Inspiration / 7 August 2021

Behind The Road Ahead with National Day Theme Song Writers Linying and Evan Low

Linying and Evan Low, songwriters of The Road Ahead, National Day theme song

As the past year or so has reminded us more than ever – music brings people closer, no matter how “distanced” we’re told to be. Surely, we Singaporeans know that well. Every year, the National Day Parade theme song gives Singaporeans another thing to talk about but with a pandemic still ongoing, it means something more to the nation.

This year’s National Day Parade theme song is titled ‘The Road Ahead’. Written, arranged and produced by singer-songwriter Linying and producer Evan Low, aka evanturetime, the song also includes the vocals of local musicians Sezairi, Shabir, and Shye.

Ask any Singaporean on the street and they will most likely be able to sing you the lyrics to one of the iconic NDP songs. So, naturally, anyone taking up the task of writing a National Day theme song will have big shoes to fill.

“Don’t look at the comments,” Evan warns Linying, “it’s your first time but if you keep away from it, you’ll be fine!”

But to their surprise, ‘The Road Ahead’ has been incredibly received by Singaporeans young and old. From being memed on TikTok to countless positive comments online, many are hailing this year’s NDP song as one of the best.

The duo has been busier than ever. Just a couple of weeks after the release of ‘The Road Ahead’, Linying unveiled her latest single, Daylight Blows Into One Door. Evan is also working on a brand new single under his artist moniker ‘evanturetime’ that’ll be dropping later this month.

Thankfully, we managed to find time in Linying and Evan’s busy schedule to talk about writing ‘The Road Ahead’ and what they’ve taken away from the journey.

P.S. We’ve got a very special giveaway at the end of the article. Read on to see what it is!

How did you manage to land this incredible opportunity in writing this year’s National Day Parade song? And what led you to say yes?

Evan: I think it all started with me wanting to try writing like this year’s National Day song. For the past few years I’ve been helping Dr Sydney Tan with the musical arrangements for National Day Parade. But this year, I felt I really wanted to say something. I begged him for a chance – a sliver of a chance – just to see whether I could just give it a shot. And it just so happens I was hanging out with Linying over sushi (we were having uni, I remember) and I asked her, “wouldn’t it be crazy if we wrote a song – the National Day theme song together?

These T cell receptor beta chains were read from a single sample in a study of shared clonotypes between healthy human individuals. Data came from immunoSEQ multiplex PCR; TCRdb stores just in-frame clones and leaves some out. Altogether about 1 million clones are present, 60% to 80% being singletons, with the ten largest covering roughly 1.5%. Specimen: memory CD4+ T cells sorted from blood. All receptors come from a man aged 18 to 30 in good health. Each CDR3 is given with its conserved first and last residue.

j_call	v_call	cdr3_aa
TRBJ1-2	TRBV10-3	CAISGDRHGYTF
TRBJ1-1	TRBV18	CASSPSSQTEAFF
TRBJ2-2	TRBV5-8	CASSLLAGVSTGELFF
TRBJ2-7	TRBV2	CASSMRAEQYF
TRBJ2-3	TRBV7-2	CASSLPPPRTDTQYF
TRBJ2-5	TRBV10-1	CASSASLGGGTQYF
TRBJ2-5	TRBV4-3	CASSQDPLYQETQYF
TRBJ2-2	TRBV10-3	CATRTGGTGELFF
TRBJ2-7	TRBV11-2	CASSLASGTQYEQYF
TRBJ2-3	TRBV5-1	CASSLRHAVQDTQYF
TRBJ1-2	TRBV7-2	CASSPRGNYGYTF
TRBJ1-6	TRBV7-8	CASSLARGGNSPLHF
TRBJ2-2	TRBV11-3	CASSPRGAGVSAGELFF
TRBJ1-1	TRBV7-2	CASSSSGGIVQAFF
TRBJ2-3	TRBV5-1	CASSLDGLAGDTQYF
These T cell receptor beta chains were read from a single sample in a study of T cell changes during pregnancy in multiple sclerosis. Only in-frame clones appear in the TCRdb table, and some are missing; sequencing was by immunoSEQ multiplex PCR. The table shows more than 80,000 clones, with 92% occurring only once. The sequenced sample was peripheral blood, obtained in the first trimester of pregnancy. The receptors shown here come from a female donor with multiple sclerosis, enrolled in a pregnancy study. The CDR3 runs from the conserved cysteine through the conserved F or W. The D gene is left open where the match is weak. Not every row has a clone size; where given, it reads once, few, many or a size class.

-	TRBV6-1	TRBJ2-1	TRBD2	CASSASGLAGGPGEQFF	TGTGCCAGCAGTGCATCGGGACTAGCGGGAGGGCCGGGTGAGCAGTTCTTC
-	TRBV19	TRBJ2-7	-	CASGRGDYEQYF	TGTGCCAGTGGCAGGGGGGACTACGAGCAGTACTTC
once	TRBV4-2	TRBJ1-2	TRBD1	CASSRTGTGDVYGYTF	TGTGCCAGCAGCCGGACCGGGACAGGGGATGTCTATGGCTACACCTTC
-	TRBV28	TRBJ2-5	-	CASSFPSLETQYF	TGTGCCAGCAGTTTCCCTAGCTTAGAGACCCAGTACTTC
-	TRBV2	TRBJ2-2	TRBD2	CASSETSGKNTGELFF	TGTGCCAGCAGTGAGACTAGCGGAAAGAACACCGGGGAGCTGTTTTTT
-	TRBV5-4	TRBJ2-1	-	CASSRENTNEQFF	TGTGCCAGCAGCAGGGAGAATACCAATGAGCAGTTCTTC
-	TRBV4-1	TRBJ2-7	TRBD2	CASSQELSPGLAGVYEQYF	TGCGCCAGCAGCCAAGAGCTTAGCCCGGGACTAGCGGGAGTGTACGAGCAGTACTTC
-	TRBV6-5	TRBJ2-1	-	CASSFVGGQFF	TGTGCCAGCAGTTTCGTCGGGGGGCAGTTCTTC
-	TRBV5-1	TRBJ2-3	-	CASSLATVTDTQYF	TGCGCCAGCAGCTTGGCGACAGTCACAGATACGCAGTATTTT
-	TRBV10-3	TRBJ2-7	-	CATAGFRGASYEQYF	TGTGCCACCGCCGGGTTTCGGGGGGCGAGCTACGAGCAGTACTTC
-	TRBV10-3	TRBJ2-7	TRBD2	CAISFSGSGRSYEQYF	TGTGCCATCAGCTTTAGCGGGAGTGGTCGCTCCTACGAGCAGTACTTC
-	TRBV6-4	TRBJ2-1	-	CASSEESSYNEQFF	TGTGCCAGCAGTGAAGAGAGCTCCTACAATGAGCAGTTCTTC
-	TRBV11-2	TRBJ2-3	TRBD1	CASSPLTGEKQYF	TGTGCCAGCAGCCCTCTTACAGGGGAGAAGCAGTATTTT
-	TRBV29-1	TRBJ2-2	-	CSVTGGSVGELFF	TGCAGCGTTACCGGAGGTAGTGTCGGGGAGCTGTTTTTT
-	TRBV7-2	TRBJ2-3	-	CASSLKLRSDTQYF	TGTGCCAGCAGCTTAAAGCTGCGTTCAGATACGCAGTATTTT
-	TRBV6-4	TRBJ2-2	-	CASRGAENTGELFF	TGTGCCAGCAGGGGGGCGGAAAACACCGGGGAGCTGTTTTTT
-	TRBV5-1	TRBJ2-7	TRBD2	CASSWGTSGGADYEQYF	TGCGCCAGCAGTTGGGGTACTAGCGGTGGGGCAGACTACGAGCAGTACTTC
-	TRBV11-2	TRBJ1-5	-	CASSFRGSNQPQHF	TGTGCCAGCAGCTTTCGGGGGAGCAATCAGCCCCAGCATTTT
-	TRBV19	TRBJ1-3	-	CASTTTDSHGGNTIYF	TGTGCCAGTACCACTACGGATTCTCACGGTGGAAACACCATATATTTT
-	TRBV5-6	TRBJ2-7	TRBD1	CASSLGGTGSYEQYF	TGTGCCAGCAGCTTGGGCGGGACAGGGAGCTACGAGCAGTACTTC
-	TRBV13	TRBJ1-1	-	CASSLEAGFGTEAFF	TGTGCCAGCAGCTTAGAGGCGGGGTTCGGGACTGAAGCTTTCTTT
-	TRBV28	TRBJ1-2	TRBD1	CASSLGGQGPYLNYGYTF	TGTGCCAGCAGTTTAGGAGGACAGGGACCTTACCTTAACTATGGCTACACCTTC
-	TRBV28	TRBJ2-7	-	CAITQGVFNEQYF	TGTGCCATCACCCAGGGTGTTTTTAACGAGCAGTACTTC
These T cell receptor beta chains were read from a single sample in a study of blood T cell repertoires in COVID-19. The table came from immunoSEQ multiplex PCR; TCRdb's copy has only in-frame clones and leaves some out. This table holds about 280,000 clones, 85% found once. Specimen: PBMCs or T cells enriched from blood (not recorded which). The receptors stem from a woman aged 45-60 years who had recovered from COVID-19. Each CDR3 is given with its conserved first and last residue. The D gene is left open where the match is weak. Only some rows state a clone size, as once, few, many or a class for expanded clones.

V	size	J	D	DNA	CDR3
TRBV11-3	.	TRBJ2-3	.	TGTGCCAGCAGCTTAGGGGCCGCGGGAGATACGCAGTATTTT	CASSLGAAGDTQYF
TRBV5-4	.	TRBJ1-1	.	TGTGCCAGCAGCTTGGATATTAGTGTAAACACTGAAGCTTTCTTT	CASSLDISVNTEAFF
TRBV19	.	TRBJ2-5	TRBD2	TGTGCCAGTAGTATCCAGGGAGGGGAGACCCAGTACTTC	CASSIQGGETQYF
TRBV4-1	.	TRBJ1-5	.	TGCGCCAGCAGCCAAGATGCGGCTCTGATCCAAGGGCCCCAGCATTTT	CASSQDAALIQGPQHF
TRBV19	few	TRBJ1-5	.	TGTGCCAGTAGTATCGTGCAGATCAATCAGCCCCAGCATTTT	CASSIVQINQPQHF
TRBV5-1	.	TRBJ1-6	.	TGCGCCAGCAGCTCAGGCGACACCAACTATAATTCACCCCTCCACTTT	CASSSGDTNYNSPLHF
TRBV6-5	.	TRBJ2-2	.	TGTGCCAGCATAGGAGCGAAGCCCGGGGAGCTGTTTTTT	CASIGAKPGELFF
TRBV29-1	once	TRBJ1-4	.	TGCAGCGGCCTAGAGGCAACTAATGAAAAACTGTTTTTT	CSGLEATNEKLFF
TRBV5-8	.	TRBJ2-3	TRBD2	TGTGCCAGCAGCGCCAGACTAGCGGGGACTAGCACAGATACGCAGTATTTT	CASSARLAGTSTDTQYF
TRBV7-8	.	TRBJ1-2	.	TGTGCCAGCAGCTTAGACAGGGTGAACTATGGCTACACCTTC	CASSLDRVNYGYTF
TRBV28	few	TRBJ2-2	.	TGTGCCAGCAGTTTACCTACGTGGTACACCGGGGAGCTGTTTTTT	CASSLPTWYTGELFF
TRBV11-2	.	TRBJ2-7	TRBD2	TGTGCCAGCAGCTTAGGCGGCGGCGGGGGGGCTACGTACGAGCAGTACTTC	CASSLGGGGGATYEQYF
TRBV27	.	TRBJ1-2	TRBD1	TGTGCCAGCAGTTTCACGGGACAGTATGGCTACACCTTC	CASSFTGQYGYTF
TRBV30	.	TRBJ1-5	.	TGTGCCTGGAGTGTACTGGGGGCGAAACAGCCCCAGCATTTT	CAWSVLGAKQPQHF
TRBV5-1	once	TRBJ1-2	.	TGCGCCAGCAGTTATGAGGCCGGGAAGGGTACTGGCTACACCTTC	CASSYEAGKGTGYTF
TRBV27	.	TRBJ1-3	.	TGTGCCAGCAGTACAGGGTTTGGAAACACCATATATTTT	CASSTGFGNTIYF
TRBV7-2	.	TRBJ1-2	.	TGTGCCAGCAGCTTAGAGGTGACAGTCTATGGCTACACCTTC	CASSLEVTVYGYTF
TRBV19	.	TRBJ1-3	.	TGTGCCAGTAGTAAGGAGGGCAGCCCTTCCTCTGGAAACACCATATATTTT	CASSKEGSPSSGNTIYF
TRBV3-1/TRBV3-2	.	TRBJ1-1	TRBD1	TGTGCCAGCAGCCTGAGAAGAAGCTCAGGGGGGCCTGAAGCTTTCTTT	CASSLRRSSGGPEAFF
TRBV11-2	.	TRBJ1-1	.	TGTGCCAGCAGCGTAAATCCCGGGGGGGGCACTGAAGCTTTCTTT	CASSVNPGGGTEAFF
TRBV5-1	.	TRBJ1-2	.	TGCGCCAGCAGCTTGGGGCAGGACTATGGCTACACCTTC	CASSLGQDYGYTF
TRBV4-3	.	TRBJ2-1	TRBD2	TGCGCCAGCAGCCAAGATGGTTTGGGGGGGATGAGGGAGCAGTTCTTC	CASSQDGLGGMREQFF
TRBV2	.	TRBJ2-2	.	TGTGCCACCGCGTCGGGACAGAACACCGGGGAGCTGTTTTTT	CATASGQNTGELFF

Linying: I’m pretty sure I was like, “oh, yeah, just imagine that…” But here we are!

I really wanted ‘The Road Ahead’ to serve as a reminder to both myself and everyone else who relates to feeling like there just might be a part of us that can affect some change.

When you both got together to write this song, what was the main message you wanted to bring across to Singaporeans?

L: I think any other year would have been quite difficult to write a National Day song that I felt I could be honest and also palatable for the masses. Especially with Covid now I really had to step out of my own inhibitions (I’ve had a lot of my inhibitions about being part of this year’s NDP.) 

One of my best friends is a paramedic and she was telling me that she actually felt something when she heard the demo. Honestly, that felt really encouraging. And to hear that from a peer, whom I consider to have similar wavelengths in terms of taste and music, just made me feel like there is an optimistic part of me that shouldn’t be too jaded about this.

I really wanted ‘The Road Ahead’ to serve as a reminder to both myself and everyone else who relates to feeling like there just might be a part of us that can affect some change. I really want people to remember that we only have each other. 

E: We shared the same feelings about the whole thing. It’s just the strength of the collective and any single action that we do matter – be it from an overarching broad brushstroke for the nation or even just within your own little collective of family or friends.

How was it like writing the song musically? Where did you get your inspirations for ‘The Road Ahead

E:  Before we stepped into the room together to write, I was doing just a little bit of research, sitting through a few National Day songs and I was trying to break them apart to find out why is that some of these classics are classics. During that time, I came up with a few chord progressions and they were precisely chosen because those chords were very easily accessible to kids or anyone. These are more or less the first four or five chords you learn on your guitar – the basic CAGED system on your guitars.